The Giants.com crew breaks down the team's 30-10 loss to the Buccaneers on Monday Night Football.
John Schmeelk: Although much of the focus after the Giants' loss to the Buccaneers is on the team's inability to score points, the defense was the far bigger issue in the loss. The Buccaneers scored on three of their first four drives and five of their first seven. The Bucs gained fewer than 50 yards and ran fewer than eight plays on only one of their first six drives – and that drive only ended because a perfect Tom Brady pass hit Mike Evans in the chest, and popped up in the air to CB Adoree' Jackson.
The Giants only had four true possessions in the first half (not counting the final possession with only 43 seconds remaining), possessed the ball for 11:18 and ran 24 plays. They scored on two of those drives. The Bucs ran nearly twice as many plays (43) and held the ball for just under 19 minutes.
The Giants gained 41 yards on their first drive of the second half, but failed on a 4th-and-1 when Daniel Jones was pressured on a play-action rollout. The Bucs went up 14 on their next drive, and then a Daniel Jones interception wound up leaving Tampa Bay up three scores. Them, the Giants had to abandon the run game and their pass protection was not good enough to sustain drives/score points.
Dan Salomone: In a year when they celebrated the 10th anniversary of Super Bowl XLVI, the Giants failed to do the most important thing that got them a fourth Lombardi Trophy: pressure Tom Brady. Heading into Week 11, Brady had been pressured on a league-low 16.7 percent of dropbacks this season, according to Next Gen Stats. The Giants didn't have a sack until five minutes remained and it was on backup Blaine Gabbert, who replaced Brady with the score out of reach. Although that was one of the main reasons for the loss, it was far from the only one. Compounding the frustration was the prospect of returning to full strength for the second half of the season.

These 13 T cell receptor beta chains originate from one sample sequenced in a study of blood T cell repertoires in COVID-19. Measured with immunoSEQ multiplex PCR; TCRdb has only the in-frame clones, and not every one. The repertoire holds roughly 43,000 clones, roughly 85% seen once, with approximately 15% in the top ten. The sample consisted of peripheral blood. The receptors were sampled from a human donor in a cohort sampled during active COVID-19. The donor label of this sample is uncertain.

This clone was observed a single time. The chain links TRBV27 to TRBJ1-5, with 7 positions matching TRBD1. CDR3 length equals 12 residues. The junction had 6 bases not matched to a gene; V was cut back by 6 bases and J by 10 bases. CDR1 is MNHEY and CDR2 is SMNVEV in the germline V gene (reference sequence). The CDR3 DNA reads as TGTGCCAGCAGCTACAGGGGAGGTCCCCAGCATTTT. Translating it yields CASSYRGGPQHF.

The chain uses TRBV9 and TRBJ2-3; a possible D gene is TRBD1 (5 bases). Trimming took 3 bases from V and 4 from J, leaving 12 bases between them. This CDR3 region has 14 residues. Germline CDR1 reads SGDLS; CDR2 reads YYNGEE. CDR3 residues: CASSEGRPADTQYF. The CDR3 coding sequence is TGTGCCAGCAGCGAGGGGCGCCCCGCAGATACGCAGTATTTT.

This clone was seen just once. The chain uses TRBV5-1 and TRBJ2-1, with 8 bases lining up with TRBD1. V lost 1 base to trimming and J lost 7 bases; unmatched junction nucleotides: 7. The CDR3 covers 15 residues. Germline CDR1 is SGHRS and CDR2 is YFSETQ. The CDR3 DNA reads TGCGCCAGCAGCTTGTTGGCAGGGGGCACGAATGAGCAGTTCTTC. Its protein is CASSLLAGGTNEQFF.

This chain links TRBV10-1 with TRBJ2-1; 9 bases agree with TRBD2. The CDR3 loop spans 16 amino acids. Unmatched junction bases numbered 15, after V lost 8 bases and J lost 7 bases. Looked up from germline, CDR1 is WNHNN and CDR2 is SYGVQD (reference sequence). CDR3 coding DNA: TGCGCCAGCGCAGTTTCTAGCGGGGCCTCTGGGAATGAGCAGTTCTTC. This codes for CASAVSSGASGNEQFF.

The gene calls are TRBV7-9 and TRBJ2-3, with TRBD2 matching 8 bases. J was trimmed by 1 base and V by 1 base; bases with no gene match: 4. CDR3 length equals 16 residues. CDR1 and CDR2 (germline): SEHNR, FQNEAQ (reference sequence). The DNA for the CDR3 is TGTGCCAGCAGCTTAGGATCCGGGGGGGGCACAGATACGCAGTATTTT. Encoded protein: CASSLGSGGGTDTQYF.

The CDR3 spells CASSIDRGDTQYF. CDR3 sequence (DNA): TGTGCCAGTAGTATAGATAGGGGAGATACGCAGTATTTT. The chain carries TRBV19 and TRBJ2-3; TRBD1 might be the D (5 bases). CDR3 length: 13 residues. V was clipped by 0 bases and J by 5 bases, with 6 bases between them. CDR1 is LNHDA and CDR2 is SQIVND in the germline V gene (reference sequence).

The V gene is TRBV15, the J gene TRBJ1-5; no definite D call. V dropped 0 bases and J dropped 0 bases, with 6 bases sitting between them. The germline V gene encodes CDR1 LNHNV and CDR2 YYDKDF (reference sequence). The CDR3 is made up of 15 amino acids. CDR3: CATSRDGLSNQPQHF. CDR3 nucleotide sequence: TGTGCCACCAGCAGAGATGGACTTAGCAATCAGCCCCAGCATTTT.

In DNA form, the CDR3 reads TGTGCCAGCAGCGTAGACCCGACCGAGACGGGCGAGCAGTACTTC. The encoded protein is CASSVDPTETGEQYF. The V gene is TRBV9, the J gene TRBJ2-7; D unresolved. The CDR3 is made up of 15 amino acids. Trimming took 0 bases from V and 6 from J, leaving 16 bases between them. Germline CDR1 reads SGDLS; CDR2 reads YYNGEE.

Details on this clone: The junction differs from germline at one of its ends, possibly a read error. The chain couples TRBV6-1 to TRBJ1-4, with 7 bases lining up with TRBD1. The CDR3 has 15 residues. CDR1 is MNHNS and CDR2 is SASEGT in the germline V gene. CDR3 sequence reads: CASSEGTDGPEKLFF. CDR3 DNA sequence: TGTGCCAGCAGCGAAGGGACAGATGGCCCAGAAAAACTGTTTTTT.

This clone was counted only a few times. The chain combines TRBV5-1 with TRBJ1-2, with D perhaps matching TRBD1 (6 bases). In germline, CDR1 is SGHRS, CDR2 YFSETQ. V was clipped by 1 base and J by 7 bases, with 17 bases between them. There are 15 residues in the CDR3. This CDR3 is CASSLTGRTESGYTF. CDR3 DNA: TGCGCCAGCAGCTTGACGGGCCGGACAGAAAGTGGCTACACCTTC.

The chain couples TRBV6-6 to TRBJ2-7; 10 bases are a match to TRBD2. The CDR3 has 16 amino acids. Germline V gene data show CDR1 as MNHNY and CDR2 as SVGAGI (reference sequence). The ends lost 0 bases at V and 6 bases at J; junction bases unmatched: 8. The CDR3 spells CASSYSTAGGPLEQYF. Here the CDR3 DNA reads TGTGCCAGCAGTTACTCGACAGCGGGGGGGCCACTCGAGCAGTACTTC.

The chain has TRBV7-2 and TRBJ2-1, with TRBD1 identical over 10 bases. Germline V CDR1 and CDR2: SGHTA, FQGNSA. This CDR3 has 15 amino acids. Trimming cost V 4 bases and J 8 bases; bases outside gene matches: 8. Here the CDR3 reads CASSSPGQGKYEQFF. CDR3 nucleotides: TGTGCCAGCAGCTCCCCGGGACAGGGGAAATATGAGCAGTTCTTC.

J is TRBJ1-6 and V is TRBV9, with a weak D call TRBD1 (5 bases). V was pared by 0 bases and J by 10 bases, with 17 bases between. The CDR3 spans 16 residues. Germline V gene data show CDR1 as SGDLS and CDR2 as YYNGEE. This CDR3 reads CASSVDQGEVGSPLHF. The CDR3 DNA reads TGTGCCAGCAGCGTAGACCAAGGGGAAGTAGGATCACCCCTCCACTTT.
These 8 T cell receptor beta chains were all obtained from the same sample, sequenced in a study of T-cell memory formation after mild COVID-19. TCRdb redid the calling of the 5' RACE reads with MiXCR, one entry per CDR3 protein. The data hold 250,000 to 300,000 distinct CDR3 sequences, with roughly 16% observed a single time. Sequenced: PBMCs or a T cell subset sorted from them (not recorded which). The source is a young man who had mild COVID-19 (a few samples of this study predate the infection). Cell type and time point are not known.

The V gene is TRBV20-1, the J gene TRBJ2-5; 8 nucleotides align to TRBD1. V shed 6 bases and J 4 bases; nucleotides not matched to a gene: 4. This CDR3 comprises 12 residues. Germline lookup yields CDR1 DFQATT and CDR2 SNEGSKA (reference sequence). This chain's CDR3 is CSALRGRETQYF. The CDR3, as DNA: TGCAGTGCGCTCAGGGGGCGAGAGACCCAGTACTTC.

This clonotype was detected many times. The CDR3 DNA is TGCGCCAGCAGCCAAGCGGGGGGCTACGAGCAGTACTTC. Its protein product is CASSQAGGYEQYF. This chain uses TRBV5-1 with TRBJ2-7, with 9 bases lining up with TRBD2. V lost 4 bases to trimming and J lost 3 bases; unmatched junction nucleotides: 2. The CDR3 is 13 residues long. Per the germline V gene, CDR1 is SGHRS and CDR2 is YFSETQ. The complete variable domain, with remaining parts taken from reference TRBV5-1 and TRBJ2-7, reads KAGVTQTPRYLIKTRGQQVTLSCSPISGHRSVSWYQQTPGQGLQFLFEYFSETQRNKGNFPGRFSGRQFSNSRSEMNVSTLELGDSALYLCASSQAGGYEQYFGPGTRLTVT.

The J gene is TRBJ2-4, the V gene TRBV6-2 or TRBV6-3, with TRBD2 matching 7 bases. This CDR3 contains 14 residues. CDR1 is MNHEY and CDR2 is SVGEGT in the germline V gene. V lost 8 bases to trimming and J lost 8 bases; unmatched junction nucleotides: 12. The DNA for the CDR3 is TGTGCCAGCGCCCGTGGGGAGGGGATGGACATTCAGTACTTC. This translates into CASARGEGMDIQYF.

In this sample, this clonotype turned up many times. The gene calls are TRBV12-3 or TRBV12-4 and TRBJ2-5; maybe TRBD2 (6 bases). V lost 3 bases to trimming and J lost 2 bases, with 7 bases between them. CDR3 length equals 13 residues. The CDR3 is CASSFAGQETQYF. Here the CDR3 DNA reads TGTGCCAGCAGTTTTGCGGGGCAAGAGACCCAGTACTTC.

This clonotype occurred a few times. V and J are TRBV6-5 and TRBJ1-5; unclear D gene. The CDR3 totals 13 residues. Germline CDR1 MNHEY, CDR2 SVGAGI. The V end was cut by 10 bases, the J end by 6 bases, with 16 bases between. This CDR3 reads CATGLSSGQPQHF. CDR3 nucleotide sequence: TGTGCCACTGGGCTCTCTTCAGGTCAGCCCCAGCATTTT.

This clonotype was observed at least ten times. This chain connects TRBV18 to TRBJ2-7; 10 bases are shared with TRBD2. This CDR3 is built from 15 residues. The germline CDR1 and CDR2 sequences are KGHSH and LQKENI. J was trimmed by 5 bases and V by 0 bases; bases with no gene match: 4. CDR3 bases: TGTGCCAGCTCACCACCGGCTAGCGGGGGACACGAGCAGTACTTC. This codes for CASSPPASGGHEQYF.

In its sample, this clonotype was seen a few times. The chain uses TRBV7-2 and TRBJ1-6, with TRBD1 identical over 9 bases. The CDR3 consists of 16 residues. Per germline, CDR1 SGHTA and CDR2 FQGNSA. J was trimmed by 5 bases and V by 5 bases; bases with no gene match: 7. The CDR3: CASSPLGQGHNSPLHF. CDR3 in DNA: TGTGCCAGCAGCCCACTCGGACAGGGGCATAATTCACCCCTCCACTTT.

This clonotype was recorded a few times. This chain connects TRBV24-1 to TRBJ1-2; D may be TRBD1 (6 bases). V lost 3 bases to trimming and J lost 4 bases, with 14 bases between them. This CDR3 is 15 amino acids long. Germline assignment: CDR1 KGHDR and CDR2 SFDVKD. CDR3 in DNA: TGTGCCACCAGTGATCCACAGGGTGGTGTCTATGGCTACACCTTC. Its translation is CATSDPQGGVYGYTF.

"We have too many good players and we have to put them in a better position to capitalize, that's it," coach Joe Judge said. "We have to make sure we sit down tomorrow as a coaching staff and understand how we have to play this game and give our players a chance to make plays. So, in reference to any body language or anything at the end of the game, I'll handle the corrections we have to make. But as a player, there are some things I would be frustrated about as well."
On Tuesday, offensive coordinator Jason Garrett was relieved of his duties.
"I feel we have to be more productive as an offense," Judge said. "Generally speaking, the offense's job is to score points. I don't believe we're scoring enough points. It's my job as the head coach to make sure I give our players the opportunity to go out there and make plays."
Lance Medow: When you go up against a team that is averaging nearly 41 points per game at home this season, your offense has to be able to consistently put together drives and finish with touchdowns. Unfortunately, that wasn't the case against the Bucs and, no surprise, it turned into a lopsided affair. The Giants managed only 10 points, but their only touchdown came as a result of an interception that handed New York the ball at the Tampa Bay 5. After Andrew Thomas' first career touchdown reception, the Giants' final eight possessions resulted in three turnovers (a fumble and two interceptions), three punts and two turnovers on downs - that's essentially five turnovers.
The Giants struggled to sustain drives. They went 1-for-9 on third down – with five attempts of five yards or less – and failed on their final eight tries. The Giants put themselves in a position to capitalize on offense twice and were plagued by mishaps - a false start indirectly led to a field goal and a failed 4th-and-1 play saw Daniel Jones pressured after the play clock was winding down (a huge turning point). The Bucs dictated the tone of the game in the trenches; they recorded nine quarterback hits and two sacks.
View all the action from Monday Night Football between the Giants and Buccaneers in Tampa Bay.